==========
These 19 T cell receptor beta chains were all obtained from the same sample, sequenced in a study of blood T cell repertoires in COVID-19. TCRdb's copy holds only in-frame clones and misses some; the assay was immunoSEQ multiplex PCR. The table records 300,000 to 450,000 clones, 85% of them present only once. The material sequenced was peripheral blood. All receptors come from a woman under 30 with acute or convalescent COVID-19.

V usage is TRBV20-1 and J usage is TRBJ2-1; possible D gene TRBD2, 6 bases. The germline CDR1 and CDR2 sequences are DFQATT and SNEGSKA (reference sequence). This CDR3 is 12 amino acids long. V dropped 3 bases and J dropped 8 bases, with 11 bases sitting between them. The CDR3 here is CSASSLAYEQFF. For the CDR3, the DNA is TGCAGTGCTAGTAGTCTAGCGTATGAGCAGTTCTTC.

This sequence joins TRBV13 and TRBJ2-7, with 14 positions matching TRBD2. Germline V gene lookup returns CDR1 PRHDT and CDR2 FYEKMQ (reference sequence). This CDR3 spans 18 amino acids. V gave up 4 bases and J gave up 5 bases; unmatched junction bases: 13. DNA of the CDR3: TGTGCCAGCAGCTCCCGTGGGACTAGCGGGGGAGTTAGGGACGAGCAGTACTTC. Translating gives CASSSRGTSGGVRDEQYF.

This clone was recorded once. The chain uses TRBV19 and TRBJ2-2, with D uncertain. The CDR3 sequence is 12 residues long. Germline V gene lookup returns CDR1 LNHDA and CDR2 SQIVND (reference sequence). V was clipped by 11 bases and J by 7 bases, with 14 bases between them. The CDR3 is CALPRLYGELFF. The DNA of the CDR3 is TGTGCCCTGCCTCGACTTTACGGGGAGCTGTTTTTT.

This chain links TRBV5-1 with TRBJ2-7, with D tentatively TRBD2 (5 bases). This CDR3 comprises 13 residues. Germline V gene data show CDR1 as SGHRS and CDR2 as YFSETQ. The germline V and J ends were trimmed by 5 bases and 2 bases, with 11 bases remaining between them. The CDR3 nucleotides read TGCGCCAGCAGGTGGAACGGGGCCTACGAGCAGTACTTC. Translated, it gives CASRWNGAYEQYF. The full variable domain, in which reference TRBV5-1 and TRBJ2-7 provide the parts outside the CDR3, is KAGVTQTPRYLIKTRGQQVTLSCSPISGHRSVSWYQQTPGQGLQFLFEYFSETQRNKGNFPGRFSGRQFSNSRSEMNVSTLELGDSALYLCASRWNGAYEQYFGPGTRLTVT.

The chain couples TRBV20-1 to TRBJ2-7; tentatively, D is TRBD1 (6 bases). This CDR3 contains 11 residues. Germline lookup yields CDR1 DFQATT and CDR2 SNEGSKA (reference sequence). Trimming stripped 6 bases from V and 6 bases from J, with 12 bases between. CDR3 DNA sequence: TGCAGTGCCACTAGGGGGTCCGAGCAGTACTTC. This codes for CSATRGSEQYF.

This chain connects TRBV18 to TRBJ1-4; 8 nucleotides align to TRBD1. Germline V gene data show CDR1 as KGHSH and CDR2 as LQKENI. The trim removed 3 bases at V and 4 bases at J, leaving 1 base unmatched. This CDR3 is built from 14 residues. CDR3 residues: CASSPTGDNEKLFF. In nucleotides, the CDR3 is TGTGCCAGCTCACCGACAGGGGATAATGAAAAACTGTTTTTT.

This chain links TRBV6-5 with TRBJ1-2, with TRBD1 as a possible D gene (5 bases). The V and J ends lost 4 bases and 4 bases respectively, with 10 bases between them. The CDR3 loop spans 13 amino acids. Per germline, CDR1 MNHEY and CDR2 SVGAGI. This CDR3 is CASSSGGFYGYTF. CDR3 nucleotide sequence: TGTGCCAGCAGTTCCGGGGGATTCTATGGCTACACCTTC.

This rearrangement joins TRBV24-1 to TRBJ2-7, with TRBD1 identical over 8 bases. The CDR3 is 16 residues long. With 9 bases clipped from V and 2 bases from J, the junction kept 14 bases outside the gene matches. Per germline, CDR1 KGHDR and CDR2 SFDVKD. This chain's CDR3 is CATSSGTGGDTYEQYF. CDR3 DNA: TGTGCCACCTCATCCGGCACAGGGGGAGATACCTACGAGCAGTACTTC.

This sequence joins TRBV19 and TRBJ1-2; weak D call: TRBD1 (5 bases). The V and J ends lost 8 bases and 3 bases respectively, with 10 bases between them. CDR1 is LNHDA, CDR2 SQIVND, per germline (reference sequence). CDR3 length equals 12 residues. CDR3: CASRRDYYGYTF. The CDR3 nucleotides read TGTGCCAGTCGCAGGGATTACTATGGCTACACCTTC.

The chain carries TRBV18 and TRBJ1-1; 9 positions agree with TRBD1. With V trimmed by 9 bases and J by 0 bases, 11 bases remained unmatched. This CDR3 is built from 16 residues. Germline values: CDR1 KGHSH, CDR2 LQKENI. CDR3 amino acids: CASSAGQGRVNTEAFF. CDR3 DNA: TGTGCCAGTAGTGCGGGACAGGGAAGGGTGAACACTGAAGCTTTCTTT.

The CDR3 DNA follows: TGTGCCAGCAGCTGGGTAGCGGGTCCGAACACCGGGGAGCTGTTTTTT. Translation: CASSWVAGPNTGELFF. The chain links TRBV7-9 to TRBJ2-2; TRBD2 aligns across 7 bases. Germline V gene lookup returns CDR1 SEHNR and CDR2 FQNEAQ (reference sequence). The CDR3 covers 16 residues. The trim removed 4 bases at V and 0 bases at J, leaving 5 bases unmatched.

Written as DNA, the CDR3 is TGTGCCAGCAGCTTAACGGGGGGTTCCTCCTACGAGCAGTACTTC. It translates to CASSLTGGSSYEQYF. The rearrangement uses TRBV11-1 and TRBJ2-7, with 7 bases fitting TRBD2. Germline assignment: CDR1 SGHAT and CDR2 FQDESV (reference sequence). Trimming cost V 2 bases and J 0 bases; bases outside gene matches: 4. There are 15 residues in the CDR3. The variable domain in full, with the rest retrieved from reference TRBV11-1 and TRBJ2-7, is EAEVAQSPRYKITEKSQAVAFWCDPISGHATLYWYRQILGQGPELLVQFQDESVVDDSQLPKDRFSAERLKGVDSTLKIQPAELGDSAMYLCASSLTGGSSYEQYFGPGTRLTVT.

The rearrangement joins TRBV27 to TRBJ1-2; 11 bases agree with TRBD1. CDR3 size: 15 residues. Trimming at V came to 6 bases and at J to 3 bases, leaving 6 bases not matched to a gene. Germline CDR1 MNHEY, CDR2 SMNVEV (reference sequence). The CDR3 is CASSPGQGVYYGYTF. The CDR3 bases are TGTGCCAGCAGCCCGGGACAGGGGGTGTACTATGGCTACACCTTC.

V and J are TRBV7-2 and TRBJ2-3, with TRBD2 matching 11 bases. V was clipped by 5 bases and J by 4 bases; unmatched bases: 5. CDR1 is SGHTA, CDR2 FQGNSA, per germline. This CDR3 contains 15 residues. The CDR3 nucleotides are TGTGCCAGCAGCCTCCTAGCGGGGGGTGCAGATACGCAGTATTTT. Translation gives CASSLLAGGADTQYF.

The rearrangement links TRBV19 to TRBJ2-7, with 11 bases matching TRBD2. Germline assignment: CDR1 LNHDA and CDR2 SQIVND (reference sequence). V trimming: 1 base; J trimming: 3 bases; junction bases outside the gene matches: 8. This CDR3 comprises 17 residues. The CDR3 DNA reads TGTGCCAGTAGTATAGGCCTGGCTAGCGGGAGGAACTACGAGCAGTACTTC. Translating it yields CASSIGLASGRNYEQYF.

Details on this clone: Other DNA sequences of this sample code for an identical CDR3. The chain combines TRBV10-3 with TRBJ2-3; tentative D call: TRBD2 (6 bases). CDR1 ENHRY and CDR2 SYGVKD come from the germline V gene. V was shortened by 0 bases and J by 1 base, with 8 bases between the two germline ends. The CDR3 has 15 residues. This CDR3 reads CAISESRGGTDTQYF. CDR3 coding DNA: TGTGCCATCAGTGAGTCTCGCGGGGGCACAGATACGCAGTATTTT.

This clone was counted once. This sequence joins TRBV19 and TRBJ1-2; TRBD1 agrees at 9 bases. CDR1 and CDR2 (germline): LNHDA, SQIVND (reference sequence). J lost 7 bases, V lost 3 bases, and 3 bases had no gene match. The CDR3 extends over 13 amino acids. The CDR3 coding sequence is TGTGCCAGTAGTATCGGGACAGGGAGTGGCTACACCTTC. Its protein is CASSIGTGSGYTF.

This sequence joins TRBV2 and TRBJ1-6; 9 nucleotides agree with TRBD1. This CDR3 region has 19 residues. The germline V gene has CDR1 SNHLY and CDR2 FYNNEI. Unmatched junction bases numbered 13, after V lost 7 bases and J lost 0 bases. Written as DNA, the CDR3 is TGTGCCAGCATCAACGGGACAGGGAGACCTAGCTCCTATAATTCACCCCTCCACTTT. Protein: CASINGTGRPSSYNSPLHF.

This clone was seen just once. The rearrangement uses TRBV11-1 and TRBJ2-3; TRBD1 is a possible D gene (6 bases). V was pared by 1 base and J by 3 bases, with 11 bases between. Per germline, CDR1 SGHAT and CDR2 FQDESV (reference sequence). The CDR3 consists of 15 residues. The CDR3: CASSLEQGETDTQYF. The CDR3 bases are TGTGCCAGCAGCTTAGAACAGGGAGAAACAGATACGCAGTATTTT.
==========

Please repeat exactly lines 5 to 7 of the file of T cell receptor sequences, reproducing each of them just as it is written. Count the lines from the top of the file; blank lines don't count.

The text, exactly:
This chain links TRBV5-1 with TRBJ2-7, with D tentatively TRBD2 (5 bases). This CDR3 comprises 13 residues. Germline V gene data show CDR1 as SGHRS and CDR2 as YFSETQ. The germline V and J ends were trimmed by 5 bases and 2 bases, with 11 bases remaining between them. The CDR3 nucleotides read TGCGCCAGCAGGTGGAACGGGGCCTACGAGCAGTACTTC. Translated, it gives CASRWNGAYEQYF. The full variable domain, in which reference TRBV5-1 and TRBJ2-7 provide the parts outside the CDR3, is KAGVTQTPRYLIKTRGQQVTLSCSPISGHRSVSWYQQTPGQGLQFLFEYFSETQRNKGNFPGRFSGRQFSNSRSEMNVSTLELGDSALYLCASRWNGAYEQYFGPGTRLTVT.

The chain couples TRBV20-1 to TRBJ2-7; tentatively, D is TRBD1 (6 bases). This CDR3 contains 11 residues. Germline lookup yields CDR1 DFQATT and CDR2 SNEGSKA (reference sequence). Trimming stripped 6 bases from V and 6 bases from J, with 12 bases between. CDR3 DNA sequence: TGCAGTGCCACTAGGGGGTCCGAGCAGTACTTC. This codes for CSATRGSEQYF.

This chain connects TRBV18 to TRBJ1-4; 8 nucleotides align to TRBD1. Germline V gene data show CDR1 as KGHSH and CDR2 as LQKENI. The trim removed 3 bases at V and 4 bases at J, leaving 1 base unmatched. This CDR3 is built from 14 residues. CDR3 residues: CASSPTGDNEKLFF. In nucleotides, the CDR3 is TGTGCCAGCTCACCGACAGGGGATAATGAAAAACTGTTTTTT.